What sharpener would you recommend for CRK?

Joined
Dec 21, 2014
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I would like to purchase a comprehensive sharpening system for my Chris Reeve Knives (small and large Inkosi and Sebenza). What system is generally recommended as yielding a good end result with relatively little experience at sharpening fine knives?
 
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Feb 20, 2018
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Sharpmaker is a good choice. I use mine all the time. To prevent rounding of the point, I'd suggest that it you keep it in contact at the edge of the stroke and do not let it fly off the stone as is demonstrated in the "official" DVD. Also as you do the belly to spine area, slightly roll the spine towards the middle of the "V" of the rods to maintain the bevel width.
There is a bit of a learning curve with the Sharpmaker on any knife, so practice with a couple of cheapies first before moving on to the "good" stuff. It won't take long to get the hang of it.
Actually, I'd recommend you first try getting a good strop and use that to maintain the factory edge. You'll eventually need one anyway and it is a cheaper way to begin keeping your CRK sharp. That is all you should need for quite a while. Then send it in for a Spa treatment when it comes time to resharpen. There is a very good one that come pre-loaded one available through a company who I believe is not a member here - I'll send you the name on your Profile Page in a minute.
Hope that helps.
OG
 

Peter Hartwig

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Feb 29, 2008
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The Sharpmaker is recommended by CRK and is a very affordable choice that gets good results. If you have the budget the Wicked Edge system is very good and will be easier for re-profiling
 

Ajack60

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Apr 21, 2013
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There’s a variety of guided system that will be within your budget. Any one is almost idiot proof and does a good job with a little patience.
 
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Feb 18, 1999
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I've only ever used a Sharpmaker on my CRKs, and it's worked great. My first Sebenza, bought brand new back in 2002, was extremely dull. The edge came so obtuse out of the box that I could press my thumb on it and run it lengthwise along the edge with no danger of cutting myself. At the time, it was my most expensive knife, and I was afraid of ruining it, so I used the medium rods on my SM to reprofile the edge bevels. Admittedly, it took a long time, but I didn't care, because I was afraid of removing too much metal at once and possibly messing it up. I eventually reprofiled the edge at 15 DPS and finished at 20 DPS. I've never owned the Spyderco Diamond rods.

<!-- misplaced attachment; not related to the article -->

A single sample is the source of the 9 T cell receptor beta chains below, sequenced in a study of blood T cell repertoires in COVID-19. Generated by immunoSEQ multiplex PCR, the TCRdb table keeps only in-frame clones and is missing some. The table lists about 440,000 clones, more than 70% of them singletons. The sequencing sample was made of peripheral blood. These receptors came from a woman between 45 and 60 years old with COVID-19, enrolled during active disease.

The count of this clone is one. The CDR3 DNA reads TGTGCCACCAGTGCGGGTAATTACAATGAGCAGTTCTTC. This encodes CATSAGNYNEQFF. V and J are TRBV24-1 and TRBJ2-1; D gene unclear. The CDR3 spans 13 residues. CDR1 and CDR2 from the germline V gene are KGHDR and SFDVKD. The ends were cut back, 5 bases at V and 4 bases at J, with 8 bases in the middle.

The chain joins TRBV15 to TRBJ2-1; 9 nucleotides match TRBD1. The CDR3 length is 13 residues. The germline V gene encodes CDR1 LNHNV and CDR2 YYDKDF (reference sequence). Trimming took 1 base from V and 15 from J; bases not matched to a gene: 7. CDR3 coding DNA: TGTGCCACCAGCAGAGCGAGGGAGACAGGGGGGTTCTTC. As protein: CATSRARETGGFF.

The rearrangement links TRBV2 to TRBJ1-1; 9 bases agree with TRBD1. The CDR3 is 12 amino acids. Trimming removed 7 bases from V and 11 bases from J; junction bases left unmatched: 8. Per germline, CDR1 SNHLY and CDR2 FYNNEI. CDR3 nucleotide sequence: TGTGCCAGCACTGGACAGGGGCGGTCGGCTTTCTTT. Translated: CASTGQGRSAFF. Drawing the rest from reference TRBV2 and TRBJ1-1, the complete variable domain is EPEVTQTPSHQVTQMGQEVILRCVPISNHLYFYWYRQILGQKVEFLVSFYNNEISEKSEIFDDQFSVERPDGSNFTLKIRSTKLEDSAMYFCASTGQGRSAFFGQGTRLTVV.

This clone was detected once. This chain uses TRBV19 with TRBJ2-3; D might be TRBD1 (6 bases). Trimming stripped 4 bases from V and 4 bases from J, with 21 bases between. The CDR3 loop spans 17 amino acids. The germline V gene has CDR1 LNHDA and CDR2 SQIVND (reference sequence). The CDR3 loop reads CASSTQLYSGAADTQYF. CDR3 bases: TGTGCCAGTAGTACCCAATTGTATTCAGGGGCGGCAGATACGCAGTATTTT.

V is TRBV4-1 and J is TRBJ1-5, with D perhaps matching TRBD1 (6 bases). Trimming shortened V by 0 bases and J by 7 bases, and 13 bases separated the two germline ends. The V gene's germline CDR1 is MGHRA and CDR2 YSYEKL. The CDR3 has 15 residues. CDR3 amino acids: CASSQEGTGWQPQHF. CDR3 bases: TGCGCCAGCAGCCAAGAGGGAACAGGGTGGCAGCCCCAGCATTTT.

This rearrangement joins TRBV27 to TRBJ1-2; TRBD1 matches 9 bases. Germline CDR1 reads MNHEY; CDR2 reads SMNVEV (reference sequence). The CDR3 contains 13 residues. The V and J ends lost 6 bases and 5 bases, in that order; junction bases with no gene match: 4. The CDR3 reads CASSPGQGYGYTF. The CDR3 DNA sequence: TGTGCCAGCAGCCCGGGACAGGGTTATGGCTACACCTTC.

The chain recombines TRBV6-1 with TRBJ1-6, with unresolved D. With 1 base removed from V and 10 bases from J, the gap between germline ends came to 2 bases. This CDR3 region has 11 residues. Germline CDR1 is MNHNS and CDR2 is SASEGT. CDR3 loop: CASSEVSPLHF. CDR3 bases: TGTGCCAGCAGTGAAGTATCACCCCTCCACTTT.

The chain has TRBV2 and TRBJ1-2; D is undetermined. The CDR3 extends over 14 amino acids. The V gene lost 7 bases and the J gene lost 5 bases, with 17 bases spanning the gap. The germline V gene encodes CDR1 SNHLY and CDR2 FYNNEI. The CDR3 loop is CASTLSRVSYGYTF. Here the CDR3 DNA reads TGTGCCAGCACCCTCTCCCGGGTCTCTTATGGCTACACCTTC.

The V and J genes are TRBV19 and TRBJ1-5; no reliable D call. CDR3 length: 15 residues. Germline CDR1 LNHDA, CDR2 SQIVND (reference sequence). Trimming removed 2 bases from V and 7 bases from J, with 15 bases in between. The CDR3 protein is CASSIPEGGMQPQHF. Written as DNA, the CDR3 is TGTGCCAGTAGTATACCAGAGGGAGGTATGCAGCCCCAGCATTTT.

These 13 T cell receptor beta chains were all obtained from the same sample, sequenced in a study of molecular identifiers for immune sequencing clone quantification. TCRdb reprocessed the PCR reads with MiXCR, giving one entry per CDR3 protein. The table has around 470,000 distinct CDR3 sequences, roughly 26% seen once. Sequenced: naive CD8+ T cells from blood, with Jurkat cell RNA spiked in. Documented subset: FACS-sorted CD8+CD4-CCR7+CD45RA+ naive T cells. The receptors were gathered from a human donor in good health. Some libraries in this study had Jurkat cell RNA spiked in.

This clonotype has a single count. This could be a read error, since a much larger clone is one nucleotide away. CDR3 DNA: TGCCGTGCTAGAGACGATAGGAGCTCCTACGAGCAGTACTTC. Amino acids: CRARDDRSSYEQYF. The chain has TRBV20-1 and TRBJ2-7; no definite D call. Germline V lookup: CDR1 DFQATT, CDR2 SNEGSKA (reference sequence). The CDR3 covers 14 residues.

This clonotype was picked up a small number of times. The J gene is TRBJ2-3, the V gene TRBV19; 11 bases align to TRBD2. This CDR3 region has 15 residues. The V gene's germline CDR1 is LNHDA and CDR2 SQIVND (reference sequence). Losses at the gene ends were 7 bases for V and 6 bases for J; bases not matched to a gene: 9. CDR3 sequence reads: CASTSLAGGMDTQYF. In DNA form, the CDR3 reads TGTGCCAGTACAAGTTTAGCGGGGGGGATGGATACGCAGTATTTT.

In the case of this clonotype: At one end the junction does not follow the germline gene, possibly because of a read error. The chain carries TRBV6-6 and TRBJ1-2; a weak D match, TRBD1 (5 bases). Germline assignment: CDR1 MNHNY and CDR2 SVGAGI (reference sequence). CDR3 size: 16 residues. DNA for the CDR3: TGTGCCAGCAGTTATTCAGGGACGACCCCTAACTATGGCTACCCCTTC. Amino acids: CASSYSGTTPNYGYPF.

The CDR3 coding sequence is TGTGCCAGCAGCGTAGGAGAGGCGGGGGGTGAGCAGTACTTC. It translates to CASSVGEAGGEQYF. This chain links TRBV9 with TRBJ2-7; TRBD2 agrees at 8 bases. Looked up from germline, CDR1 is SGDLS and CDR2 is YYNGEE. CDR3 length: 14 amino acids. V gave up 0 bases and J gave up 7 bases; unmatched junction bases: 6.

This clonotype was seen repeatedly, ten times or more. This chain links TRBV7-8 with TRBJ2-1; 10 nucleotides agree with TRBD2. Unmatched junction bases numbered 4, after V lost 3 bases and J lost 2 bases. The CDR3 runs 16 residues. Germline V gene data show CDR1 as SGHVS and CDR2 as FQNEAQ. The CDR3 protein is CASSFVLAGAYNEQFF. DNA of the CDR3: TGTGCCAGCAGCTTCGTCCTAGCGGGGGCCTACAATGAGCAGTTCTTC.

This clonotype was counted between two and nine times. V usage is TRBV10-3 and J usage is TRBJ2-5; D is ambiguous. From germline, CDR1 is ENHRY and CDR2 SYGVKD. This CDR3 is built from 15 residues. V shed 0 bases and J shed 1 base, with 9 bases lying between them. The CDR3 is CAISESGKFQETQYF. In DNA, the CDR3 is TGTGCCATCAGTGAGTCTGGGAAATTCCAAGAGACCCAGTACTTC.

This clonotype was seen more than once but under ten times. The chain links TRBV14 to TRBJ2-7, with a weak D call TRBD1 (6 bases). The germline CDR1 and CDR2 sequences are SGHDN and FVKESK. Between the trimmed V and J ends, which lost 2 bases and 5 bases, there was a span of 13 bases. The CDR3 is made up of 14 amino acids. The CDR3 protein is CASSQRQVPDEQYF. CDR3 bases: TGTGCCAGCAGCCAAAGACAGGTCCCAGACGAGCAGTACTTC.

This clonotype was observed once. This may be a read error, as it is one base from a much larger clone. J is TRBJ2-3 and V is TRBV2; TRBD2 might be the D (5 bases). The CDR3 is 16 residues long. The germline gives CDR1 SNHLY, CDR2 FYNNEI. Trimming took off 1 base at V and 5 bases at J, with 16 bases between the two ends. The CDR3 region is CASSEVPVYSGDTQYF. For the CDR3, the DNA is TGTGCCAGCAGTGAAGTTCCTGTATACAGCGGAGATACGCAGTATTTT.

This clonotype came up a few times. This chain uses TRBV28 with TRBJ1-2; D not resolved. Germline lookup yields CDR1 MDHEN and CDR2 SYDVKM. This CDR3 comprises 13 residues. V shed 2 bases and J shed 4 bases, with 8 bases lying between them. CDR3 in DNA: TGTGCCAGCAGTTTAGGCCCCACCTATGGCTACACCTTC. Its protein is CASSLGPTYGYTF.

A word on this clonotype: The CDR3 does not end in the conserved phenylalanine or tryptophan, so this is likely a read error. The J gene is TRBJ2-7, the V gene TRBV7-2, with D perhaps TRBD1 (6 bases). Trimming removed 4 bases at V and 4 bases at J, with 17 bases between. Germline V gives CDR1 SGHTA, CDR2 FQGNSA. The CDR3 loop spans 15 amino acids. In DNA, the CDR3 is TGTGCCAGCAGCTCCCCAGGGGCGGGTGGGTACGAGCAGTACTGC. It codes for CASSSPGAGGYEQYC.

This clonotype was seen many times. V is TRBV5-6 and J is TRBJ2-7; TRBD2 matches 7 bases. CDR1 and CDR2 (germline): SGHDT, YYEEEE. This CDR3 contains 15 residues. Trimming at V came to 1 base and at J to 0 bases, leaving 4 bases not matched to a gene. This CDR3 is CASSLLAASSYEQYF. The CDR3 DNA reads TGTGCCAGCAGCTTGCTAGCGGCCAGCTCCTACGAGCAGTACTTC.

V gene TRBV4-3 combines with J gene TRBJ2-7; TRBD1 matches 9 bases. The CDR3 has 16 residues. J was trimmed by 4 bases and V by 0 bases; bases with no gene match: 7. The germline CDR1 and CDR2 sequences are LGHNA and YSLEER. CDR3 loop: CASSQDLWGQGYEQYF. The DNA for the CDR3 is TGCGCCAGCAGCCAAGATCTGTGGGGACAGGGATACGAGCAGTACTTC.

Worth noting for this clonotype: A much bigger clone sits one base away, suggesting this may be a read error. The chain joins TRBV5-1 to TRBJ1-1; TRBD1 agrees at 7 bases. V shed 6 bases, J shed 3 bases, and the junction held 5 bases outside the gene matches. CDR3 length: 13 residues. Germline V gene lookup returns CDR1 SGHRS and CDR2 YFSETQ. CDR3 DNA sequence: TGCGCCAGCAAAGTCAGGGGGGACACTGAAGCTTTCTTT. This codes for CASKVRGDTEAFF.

I'm not saying the SM is the ideal tool to reprofile a knife, but I am saying it is indeed possible, because I did it. I also completely reprofiled the edge on an ATS-34 Benchmade Stryker that came similarly butterknife-dull. Are there faster and more efficient systems out there for that? Of course. I just don't own any of them.

All my other CRKs came sharp out of box, and have been very easy to tough up on my SM, even though CRk's edge bevels are convex.

Jim
 
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Apr 6, 2005
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i own several sharp makers and one WE... they are not in the same league... buy a WE if you have the bucks... you will be glad you bought the WE
 
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Sep 29, 2008
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I use only the Spyderco Sharpmaker for all my knives. I have used the Sharpmaker and the other vintage systems it was designed off of like the Lansky, Smith’s and Crock Sticks systems for 30+ years now. Not only do I recommend this system to anyone that asked, but it’s recommended by Chris Reeve also.

Here is a Sharpmaker video I did awhile back that many have found very useful. In this video, I go over sharpening the Sebenza. Enjoy...!

 
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Dec 7, 2016
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I don’t get all the Spyderco sharpmaker recommendations.

Sharpmaker is essentially a microbevel system imho and if the total edge angle is over 40 degrees you’re out of luck. CRKs come convex edged from CRK so the sharpmaker is doubly only a microbevel system on them.

Sharpmaker is great for touch ups but even with the diamond rods I find it ineffective when using the 30 and 40 degree settings to reprofile an edge.